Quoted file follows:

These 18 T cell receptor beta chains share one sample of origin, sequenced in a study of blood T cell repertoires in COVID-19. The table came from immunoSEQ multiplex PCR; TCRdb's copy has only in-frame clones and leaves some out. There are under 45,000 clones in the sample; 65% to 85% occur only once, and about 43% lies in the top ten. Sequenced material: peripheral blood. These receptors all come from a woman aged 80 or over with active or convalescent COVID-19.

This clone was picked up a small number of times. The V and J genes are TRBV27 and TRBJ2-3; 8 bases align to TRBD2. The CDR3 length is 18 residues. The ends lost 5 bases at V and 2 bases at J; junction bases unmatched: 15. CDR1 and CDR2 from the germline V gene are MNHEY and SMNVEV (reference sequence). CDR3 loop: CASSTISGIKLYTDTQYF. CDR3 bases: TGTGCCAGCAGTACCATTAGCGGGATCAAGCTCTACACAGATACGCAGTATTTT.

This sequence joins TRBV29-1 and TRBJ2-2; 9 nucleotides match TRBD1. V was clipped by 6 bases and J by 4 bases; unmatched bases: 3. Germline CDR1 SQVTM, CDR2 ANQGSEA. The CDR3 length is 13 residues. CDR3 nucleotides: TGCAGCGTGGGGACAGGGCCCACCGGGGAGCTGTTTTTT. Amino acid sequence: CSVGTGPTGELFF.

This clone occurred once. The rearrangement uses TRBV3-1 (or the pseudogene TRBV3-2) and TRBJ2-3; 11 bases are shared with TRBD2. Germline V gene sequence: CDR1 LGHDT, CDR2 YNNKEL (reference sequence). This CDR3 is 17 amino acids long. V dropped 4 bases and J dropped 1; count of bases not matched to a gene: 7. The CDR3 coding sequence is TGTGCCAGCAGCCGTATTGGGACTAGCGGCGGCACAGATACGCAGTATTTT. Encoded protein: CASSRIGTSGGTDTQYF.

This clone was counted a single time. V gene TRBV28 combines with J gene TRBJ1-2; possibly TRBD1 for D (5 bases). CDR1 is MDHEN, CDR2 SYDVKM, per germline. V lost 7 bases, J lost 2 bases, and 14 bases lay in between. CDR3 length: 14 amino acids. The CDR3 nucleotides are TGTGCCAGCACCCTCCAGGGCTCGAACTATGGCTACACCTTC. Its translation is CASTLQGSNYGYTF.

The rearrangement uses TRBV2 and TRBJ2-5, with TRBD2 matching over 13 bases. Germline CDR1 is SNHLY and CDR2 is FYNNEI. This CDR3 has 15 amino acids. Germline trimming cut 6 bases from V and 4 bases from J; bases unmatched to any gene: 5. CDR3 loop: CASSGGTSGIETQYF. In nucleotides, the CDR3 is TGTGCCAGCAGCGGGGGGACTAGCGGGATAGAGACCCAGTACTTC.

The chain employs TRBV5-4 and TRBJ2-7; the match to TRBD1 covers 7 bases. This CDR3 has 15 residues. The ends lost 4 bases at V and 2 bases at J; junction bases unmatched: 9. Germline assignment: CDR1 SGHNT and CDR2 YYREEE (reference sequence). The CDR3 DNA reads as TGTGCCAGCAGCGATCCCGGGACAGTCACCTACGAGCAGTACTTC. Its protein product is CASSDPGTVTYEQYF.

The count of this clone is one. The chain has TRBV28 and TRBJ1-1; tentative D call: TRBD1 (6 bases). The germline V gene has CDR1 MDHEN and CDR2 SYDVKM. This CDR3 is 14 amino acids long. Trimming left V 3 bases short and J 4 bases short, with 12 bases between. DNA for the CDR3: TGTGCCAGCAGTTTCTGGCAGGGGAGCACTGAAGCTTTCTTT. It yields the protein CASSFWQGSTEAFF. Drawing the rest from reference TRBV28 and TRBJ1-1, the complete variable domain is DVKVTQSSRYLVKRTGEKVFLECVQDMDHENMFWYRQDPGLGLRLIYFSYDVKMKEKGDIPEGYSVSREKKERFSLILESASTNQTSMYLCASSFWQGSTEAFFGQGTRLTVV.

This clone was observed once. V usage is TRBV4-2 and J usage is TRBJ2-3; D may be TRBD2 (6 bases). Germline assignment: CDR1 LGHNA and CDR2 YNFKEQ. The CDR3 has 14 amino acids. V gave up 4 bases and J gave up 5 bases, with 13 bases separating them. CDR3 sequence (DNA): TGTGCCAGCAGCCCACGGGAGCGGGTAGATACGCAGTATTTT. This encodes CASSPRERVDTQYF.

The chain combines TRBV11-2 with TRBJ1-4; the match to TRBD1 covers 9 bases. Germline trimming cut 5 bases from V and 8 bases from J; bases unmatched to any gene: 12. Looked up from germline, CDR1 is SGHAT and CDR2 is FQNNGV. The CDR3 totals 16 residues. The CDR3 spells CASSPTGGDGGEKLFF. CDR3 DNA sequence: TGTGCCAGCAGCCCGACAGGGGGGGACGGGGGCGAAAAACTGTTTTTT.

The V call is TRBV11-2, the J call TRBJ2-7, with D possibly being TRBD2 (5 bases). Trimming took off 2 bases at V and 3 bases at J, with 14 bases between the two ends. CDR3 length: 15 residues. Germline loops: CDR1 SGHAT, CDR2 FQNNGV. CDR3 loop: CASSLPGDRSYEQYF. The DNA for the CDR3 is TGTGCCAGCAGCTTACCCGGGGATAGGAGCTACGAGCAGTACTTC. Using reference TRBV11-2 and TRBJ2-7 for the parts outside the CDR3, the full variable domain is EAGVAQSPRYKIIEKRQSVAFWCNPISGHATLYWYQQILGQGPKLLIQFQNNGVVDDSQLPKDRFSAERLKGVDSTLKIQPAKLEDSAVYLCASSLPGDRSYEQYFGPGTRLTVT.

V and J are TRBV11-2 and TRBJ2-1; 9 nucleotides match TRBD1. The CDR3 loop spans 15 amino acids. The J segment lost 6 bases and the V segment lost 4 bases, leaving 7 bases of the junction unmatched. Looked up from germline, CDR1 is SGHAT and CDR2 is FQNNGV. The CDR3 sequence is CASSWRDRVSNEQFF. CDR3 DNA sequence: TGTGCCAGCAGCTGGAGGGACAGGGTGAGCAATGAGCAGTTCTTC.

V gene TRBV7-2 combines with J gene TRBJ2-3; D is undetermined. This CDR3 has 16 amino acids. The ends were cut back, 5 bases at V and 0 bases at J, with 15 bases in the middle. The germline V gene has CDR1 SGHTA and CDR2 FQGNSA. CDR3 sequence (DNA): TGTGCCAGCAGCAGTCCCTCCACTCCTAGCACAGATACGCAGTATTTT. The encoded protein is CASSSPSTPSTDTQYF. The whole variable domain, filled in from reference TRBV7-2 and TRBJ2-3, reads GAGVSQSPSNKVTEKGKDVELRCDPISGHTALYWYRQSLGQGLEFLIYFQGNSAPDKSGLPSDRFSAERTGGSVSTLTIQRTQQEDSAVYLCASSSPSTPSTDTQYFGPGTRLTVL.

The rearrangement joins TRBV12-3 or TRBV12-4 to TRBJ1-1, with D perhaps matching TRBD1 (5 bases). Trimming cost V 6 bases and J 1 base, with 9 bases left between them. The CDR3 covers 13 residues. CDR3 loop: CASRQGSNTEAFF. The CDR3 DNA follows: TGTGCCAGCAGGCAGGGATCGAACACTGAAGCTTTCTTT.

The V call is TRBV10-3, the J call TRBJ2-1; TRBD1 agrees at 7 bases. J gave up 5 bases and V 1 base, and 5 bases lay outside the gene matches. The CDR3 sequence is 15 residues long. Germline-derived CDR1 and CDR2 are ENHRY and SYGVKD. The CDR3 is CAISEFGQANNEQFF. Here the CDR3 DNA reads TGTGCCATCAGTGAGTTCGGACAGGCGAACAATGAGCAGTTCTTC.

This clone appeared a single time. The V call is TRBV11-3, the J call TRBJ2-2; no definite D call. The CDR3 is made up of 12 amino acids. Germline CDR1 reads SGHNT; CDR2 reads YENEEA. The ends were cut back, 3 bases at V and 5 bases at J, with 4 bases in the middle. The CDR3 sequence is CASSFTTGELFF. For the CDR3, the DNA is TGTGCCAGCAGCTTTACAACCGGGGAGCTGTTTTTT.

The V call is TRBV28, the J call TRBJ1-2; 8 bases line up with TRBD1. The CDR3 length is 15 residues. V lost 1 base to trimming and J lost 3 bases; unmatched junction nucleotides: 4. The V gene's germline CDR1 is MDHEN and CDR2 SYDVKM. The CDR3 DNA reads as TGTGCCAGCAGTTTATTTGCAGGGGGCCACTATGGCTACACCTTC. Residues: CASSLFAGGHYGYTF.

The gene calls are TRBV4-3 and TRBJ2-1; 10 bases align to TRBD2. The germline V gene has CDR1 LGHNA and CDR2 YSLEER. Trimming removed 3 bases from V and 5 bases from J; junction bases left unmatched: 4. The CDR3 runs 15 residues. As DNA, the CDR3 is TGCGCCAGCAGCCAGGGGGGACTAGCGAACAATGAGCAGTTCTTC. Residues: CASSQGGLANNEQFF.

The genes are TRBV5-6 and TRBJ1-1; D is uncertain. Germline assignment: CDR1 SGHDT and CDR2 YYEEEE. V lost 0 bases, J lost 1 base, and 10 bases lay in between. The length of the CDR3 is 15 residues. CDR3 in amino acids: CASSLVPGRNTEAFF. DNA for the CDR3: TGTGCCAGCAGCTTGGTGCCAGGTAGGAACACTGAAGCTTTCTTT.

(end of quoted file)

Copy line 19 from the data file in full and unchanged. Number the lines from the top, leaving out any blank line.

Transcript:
The genes are TRBV5-6 and TRBJ1-1; D is uncertain. Germline assignment: CDR1 SGHDT and CDR2 YYEEEE. V lost 0 bases, J lost 1 base, and 10 bases lay in between. The length of the CDR3 is 15 residues. CDR3 in amino acids: CASSLVPGRNTEAFF. DNA for the CDR3: TGTGCCAGCAGCTTGGTGCCAGGTAGGAACACTGAAGCTTTCTTT.